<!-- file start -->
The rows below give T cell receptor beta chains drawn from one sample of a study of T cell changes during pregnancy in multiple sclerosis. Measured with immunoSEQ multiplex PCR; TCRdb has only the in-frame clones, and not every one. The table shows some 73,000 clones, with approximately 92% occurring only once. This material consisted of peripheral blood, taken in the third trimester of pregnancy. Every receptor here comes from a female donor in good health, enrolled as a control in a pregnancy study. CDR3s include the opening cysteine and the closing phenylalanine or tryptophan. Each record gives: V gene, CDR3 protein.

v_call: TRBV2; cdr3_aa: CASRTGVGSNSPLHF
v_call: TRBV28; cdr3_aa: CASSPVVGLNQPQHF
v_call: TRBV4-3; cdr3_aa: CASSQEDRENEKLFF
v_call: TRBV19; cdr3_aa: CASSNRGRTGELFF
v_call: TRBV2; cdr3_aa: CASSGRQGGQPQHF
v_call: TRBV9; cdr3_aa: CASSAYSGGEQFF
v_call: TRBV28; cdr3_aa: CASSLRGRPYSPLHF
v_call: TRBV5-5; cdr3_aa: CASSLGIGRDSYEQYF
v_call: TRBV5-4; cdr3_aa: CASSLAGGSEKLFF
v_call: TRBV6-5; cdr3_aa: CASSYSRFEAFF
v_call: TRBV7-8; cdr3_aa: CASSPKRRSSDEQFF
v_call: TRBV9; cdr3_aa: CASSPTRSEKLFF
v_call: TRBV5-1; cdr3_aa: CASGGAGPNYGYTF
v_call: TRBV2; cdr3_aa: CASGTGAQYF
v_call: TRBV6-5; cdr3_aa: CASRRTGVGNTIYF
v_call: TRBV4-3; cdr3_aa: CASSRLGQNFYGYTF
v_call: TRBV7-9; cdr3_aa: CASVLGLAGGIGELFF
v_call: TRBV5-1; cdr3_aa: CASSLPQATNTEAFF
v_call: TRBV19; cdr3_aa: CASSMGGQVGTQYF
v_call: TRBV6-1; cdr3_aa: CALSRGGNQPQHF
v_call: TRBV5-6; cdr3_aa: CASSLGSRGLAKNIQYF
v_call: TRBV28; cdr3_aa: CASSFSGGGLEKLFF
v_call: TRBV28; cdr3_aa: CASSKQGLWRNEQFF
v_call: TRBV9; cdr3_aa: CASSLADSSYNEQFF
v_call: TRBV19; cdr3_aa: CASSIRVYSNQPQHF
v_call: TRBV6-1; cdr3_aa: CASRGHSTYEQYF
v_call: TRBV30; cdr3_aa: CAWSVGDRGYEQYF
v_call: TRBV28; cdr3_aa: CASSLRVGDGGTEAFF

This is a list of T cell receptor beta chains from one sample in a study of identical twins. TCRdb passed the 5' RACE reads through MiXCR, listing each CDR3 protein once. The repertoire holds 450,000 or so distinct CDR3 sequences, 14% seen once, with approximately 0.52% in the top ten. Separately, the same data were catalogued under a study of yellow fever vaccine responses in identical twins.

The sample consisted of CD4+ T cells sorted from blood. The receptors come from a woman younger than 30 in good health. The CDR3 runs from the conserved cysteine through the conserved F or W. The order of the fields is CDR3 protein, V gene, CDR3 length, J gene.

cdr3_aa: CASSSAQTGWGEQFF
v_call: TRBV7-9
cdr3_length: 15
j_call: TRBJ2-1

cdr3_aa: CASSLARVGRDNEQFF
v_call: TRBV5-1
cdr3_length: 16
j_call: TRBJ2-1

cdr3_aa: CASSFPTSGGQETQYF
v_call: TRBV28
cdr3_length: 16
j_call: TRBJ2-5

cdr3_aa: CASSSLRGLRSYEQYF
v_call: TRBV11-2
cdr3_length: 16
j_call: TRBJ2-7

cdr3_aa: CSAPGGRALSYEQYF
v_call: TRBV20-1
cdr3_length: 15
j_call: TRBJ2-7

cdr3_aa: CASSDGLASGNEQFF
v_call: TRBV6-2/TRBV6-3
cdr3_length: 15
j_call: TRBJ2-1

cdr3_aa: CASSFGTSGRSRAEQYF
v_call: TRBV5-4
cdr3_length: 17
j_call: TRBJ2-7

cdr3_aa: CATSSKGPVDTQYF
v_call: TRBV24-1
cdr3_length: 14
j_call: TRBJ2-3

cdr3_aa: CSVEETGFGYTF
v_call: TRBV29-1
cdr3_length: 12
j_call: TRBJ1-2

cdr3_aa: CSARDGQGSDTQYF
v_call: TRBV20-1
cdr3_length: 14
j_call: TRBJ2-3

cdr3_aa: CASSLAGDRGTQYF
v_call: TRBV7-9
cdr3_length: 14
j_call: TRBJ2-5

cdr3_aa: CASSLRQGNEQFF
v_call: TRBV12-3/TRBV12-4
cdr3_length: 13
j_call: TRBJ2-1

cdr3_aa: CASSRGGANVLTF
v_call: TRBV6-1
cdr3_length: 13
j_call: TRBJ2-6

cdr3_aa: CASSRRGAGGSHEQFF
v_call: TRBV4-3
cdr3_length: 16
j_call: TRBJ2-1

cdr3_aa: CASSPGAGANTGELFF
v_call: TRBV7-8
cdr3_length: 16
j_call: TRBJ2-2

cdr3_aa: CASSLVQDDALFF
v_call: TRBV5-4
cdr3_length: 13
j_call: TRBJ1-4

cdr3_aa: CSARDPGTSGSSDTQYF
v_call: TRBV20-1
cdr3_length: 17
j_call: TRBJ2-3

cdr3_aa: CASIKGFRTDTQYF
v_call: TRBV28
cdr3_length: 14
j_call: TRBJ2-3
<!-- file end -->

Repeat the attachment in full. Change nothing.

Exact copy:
The rows below give T cell receptor beta chains drawn from one sample of a study of T cell changes during pregnancy in multiple sclerosis. Measured with immunoSEQ multiplex PCR; TCRdb has only the in-frame clones, and not every one. The table shows some 73,000 clones, with approximately 92% occurring only once. This material consisted of peripheral blood, taken in the third trimester of pregnancy. Every receptor here comes from a female donor in good health, enrolled as a control in a pregnancy study. CDR3s include the opening cysteine and the closing phenylalanine or tryptophan. Each record gives: V gene, CDR3 protein.

v_call: TRBV2; cdr3_aa: CASRTGVGSNSPLHF
v_call: TRBV28; cdr3_aa: CASSPVVGLNQPQHF
v_call: TRBV4-3; cdr3_aa: CASSQEDRENEKLFF
v_call: TRBV19; cdr3_aa: CASSNRGRTGELFF
v_call: TRBV2; cdr3_aa: CASSGRQGGQPQHF
v_call: TRBV9; cdr3_aa: CASSAYSGGEQFF
v_call: TRBV28; cdr3_aa: CASSLRGRPYSPLHF
v_call: TRBV5-5; cdr3_aa: CASSLGIGRDSYEQYF
v_call: TRBV5-4; cdr3_aa: CASSLAGGSEKLFF
v_call: TRBV6-5; cdr3_aa: CASSYSRFEAFF
v_call: TRBV7-8; cdr3_aa: CASSPKRRSSDEQFF
v_call: TRBV9; cdr3_aa: CASSPTRSEKLFF
v_call: TRBV5-1; cdr3_aa: CASGGAGPNYGYTF
v_call: TRBV2; cdr3_aa: CASGTGAQYF
v_call: TRBV6-5; cdr3_aa: CASRRTGVGNTIYF
v_call: TRBV4-3; cdr3_aa: CASSRLGQNFYGYTF
v_call: TRBV7-9; cdr3_aa: CASVLGLAGGIGELFF
v_call: TRBV5-1; cdr3_aa: CASSLPQATNTEAFF
v_call: TRBV19; cdr3_aa: CASSMGGQVGTQYF
v_call: TRBV6-1; cdr3_aa: CALSRGGNQPQHF
v_call: TRBV5-6; cdr3_aa: CASSLGSRGLAKNIQYF
v_call: TRBV28; cdr3_aa: CASSFSGGGLEKLFF
v_call: TRBV28; cdr3_aa: CASSKQGLWRNEQFF
v_call: TRBV9; cdr3_aa: CASSLADSSYNEQFF
v_call: TRBV19; cdr3_aa: CASSIRVYSNQPQHF
v_call: TRBV6-1; cdr3_aa: CASRGHSTYEQYF
v_call: TRBV30; cdr3_aa: CAWSVGDRGYEQYF
v_call: TRBV28; cdr3_aa: CASSLRVGDGGTEAFF

This is a list of T cell receptor beta chains from one sample in a study of identical twins. TCRdb passed the 5' RACE reads through MiXCR, listing each CDR3 protein once. The repertoire holds 450,000 or so distinct CDR3 sequences, 14% seen once, with approximately 0.52% in the top ten. Separately, the same data were catalogued under a study of yellow fever vaccine responses in identical twins.

The sample consisted of CD4+ T cells sorted from blood. The receptors come from a woman younger than 30 in good health. The CDR3 runs from the conserved cysteine through the conserved F or W. The order of the fields is CDR3 protein, V gene, CDR3 length, J gene.

cdr3_aa: CASSSAQTGWGEQFF
v_call: TRBV7-9
cdr3_length: 15
j_call: TRBJ2-1

cdr3_aa: CASSLARVGRDNEQFF
v_call: TRBV5-1
cdr3_length: 16
j_call: TRBJ2-1

cdr3_aa: CASSFPTSGGQETQYF
v_call: TRBV28
cdr3_length: 16
j_call: TRBJ2-5

cdr3_aa: CASSSLRGLRSYEQYF
v_call: TRBV11-2
cdr3_length: 16
j_call: TRBJ2-7

cdr3_aa: CSAPGGRALSYEQYF
v_call: TRBV20-1
cdr3_length: 15
j_call: TRBJ2-7

cdr3_aa: CASSDGLASGNEQFF
v_call: TRBV6-2/TRBV6-3
cdr3_length: 15
j_call: TRBJ2-1

cdr3_aa: CASSFGTSGRSRAEQYF
v_call: TRBV5-4
cdr3_length: 17
j_call: TRBJ2-7

cdr3_aa: CATSSKGPVDTQYF
v_call: TRBV24-1
cdr3_length: 14
j_call: TRBJ2-3

cdr3_aa: CSVEETGFGYTF
v_call: TRBV29-1
cdr3_length: 12
j_call: TRBJ1-2

cdr3_aa: CSARDGQGSDTQYF
v_call: TRBV20-1
cdr3_length: 14
j_call: TRBJ2-3

cdr3_aa: CASSLAGDRGTQYF
v_call: TRBV7-9
cdr3_length: 14
j_call: TRBJ2-5

cdr3_aa: CASSLRQGNEQFF
v_call: TRBV12-3/TRBV12-4
cdr3_length: 13
j_call: TRBJ2-1

cdr3_aa: CASSRGGANVLTF
v_call: TRBV6-1
cdr3_length: 13
j_call: TRBJ2-6

cdr3_aa: CASSRRGAGGSHEQFF
v_call: TRBV4-3
cdr3_length: 16
j_call: TRBJ2-1

cdr3_aa: CASSPGAGANTGELFF
v_call: TRBV7-8
cdr3_length: 16
j_call: TRBJ2-2

cdr3_aa: CASSLVQDDALFF
v_call: TRBV5-4
cdr3_length: 13
j_call: TRBJ1-4

cdr3_aa: CSARDPGTSGSSDTQYF
v_call: TRBV20-1
cdr3_length: 17
j_call: TRBJ2-3

cdr3_aa: CASIKGFRTDTQYF
v_call: TRBV28
cdr3_length: 14
j_call: TRBJ2-3